Black plastic recycling can be tricky, but a new initiative led by RECOUP, the UK plastic recycling charity, working with an industry group, plans to increase recycling of black plastic packaging. RECOUP (RECycling Of Used Plastics Limited) is a not for profit organisation that works with its stakeholders to stimulate and encourage plastic waste recycling.
RECOUP and the industry group are looking at the challenges of black plastic waste recycling, examining the technologies for sorting and the markets for recycled plastic compounds, to gain an idea of how to maximise black plastic waste recycling and put realistic and sustainable long-term plastic recycling goals in place.
The industry group encompasses a variety of businesses throughout the supply chain, including retailers, manufacturers of packaging, plastic waste recycler organisations and trade associations.
Together, RECOUP and the industry group have put together a plan for black plastic waste recycling. This involves assessing and facilitating a number of objectives. These include developing business models for dealing with the black plastic compounds that already exist and require recycling, along with developing emerging technologies for dealing with black plastic waste. It is also planned to use a pigment that is tested and detectable and to examine opportunities for swapping black plastic for another colour.
RECOUP said undertaking these initiatives would facilitate collecting, sorting and getting black plastic to a plastic waste recycler. This would also entail creating a market that would use the plastic regrinds from black plastic waste recycling. The group said it has made a commitment to finding solutions that are sustainable for black plastic waste recycling by the end of 2018.
Activities would include taking previous advances and building on these, looking at the effects of black plastic packaging and enabling sorting facilities to detect it more easily. A deadline would be set for using detectable black pigments and sorting and processing techniques would be developed. There would also be a testing regime for packaging in other colours to ensure that it is more eco-friendly. Assessment of new sorting processes would be introduced, along with research on different types of markets for the end product.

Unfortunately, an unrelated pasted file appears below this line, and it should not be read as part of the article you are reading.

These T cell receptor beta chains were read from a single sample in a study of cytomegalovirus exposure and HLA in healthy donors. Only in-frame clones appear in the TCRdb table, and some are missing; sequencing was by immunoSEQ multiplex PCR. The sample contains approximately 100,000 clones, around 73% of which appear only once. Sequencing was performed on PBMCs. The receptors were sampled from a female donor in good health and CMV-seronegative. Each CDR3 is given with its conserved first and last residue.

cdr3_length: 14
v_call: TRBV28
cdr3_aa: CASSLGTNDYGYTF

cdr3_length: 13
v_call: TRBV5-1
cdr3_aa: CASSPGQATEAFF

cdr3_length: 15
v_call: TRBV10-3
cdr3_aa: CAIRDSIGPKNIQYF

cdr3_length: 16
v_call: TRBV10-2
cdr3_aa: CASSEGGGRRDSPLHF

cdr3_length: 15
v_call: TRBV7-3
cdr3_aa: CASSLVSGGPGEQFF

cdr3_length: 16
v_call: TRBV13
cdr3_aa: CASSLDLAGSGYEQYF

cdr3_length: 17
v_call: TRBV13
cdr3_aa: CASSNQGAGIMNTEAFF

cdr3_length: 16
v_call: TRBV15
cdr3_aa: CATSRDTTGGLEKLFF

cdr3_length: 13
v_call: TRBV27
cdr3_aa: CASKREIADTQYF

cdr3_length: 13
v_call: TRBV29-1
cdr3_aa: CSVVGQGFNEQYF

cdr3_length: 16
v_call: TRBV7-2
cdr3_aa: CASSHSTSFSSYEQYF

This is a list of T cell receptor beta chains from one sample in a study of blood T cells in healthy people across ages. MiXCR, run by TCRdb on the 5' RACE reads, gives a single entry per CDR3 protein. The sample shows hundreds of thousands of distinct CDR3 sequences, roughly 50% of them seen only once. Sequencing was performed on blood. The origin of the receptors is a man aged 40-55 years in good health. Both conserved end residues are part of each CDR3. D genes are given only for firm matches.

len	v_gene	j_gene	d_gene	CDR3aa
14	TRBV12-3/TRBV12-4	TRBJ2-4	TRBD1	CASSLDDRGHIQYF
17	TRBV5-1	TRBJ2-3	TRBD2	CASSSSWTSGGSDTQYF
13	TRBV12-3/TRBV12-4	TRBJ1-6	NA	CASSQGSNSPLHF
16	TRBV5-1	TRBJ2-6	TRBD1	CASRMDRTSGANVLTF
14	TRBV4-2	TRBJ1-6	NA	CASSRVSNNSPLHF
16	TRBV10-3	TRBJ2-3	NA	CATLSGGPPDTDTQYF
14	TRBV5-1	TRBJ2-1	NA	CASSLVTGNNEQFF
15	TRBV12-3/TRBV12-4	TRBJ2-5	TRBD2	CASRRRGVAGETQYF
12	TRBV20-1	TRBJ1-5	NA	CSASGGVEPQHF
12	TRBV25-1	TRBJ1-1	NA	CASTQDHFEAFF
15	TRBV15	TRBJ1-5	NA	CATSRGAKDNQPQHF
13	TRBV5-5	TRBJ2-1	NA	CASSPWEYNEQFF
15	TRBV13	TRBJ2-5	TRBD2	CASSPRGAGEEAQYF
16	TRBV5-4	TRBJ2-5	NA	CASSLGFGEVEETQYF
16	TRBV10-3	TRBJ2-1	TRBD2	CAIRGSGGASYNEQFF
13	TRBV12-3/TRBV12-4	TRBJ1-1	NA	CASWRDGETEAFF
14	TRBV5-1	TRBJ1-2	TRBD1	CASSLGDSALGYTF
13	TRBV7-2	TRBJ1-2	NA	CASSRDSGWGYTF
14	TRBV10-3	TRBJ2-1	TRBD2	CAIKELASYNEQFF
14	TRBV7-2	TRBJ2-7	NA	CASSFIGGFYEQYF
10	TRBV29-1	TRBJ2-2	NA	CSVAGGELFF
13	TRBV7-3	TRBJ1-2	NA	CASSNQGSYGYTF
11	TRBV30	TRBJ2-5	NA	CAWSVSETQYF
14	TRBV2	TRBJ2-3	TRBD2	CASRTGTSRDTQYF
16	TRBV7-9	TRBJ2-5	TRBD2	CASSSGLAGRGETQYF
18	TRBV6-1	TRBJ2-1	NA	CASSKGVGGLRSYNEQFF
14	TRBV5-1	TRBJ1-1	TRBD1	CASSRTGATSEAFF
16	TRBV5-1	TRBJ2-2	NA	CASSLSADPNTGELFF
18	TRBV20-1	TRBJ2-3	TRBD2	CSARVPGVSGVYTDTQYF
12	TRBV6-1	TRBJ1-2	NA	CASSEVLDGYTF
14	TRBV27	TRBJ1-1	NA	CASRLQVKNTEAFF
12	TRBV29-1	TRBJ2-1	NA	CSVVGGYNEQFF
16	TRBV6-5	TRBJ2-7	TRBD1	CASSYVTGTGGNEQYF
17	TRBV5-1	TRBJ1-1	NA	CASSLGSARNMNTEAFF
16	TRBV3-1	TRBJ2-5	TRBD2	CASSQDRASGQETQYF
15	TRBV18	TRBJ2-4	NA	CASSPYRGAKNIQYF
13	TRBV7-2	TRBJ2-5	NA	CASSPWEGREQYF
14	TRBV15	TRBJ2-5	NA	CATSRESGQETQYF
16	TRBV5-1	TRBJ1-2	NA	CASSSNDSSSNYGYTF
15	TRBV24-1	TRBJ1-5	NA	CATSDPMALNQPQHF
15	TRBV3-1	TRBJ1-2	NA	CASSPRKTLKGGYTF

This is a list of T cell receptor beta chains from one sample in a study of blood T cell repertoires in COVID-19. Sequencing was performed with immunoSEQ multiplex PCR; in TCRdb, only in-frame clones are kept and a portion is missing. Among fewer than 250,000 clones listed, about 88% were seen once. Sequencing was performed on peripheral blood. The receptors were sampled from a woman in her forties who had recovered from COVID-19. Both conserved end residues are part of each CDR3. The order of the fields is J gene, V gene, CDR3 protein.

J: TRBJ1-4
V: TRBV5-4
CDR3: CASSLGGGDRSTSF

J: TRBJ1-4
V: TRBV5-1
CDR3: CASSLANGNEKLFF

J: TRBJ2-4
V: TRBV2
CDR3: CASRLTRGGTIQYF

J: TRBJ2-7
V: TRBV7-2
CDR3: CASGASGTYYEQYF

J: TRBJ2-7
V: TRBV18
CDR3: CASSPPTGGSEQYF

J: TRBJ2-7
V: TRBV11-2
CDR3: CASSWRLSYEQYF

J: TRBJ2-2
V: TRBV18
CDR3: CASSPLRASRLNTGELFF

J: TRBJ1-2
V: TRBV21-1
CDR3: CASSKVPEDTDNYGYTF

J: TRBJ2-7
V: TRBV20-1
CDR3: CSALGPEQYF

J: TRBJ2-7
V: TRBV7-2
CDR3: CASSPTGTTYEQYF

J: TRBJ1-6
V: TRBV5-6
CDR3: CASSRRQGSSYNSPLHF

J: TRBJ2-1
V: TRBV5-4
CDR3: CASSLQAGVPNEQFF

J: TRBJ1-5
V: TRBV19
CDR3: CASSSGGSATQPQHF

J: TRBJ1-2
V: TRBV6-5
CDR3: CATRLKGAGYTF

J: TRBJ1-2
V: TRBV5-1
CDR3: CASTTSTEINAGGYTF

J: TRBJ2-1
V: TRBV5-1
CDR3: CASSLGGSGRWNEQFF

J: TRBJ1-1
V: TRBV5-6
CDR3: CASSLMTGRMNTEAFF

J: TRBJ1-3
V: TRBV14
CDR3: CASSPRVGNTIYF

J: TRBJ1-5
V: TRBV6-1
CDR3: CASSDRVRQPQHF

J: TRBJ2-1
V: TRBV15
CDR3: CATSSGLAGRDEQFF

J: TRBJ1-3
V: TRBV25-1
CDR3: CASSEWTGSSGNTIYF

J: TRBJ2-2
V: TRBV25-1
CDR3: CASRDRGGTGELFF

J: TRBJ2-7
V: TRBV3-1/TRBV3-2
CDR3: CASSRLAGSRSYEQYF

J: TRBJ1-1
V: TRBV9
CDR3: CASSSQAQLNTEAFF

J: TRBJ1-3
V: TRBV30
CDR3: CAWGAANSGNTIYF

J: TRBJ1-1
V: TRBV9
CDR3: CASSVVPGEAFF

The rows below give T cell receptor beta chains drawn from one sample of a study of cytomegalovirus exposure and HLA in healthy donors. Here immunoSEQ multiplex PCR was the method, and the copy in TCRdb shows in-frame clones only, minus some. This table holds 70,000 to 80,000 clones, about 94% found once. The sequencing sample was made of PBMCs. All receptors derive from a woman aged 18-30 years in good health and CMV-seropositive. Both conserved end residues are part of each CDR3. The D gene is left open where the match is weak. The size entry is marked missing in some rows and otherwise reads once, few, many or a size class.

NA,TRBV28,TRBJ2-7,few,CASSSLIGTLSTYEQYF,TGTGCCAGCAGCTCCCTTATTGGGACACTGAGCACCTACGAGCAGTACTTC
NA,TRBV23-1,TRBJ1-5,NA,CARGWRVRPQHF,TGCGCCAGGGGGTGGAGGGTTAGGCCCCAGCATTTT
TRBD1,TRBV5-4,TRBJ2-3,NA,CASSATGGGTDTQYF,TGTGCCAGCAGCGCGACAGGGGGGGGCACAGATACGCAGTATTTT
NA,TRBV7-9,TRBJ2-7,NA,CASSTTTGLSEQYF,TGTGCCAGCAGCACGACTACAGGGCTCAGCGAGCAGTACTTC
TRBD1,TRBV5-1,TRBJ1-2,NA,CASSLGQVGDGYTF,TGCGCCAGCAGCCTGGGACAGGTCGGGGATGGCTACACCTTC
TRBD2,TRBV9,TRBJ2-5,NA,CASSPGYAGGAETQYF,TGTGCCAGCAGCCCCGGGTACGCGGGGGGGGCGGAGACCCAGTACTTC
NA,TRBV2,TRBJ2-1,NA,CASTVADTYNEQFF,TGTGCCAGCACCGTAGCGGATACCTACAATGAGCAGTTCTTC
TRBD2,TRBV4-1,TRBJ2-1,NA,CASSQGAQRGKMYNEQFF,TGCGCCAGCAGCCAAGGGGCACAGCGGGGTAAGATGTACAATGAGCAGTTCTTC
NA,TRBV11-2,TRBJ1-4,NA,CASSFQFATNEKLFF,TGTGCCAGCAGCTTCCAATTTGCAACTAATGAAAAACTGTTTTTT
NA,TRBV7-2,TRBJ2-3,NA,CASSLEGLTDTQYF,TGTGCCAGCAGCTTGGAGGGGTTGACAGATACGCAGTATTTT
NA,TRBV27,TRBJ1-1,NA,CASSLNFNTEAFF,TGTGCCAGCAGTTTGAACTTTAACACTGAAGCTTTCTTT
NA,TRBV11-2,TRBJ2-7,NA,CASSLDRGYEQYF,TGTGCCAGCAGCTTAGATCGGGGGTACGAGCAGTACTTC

Eventually, the group hopes to put best practice guidelines in place for manufacturers, retailers, brands and local authorities on how to deal most effectively with the challenges faced by the black plastic waste recycler.
A representative from the Plastics Industry Recycling Action Plan and the British Plastic Federation welcomed the industry group move, saying that it was a positive step towards creating an economy that was circular for recycling black plastic. She added that the group’s work would be a valuable contribution to raising the amount of plastic that is recycled.
While tests indicated in 2013 that the technology was available for recycling this type of plastic, the biggest obstacle was the cost. However, with the emergence of the industry group, many parties would now be working together to ensure that this problem could be resolved. A consistent protocol embraced by the entire industry would make the task of recycling black plastic a great deal easier.